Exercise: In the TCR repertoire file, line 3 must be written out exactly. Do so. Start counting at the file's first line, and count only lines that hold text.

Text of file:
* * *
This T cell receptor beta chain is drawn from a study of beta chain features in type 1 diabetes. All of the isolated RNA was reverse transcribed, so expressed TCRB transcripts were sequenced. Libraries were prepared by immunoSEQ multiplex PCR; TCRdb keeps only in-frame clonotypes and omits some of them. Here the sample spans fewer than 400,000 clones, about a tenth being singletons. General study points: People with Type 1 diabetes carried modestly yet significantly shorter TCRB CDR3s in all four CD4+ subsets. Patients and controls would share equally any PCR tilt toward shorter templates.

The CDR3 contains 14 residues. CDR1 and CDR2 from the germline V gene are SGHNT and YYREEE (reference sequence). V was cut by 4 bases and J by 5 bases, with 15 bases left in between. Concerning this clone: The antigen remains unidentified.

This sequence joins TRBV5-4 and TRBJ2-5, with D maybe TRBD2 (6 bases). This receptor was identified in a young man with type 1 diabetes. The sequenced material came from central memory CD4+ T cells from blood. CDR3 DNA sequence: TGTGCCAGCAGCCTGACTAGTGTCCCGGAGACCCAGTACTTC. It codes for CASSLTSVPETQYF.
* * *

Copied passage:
This sequence joins TRBV5-4 and TRBJ2-5, with D maybe TRBD2 (6 bases). This receptor was identified in a young man with type 1 diabetes. The sequenced material came from central memory CD4+ T cells from blood. CDR3 DNA sequence: TGTGCCAGCAGCCTGACTAGTGTCCCGGAGACCCAGTACTTC. It codes for CASSLTSVPETQYF.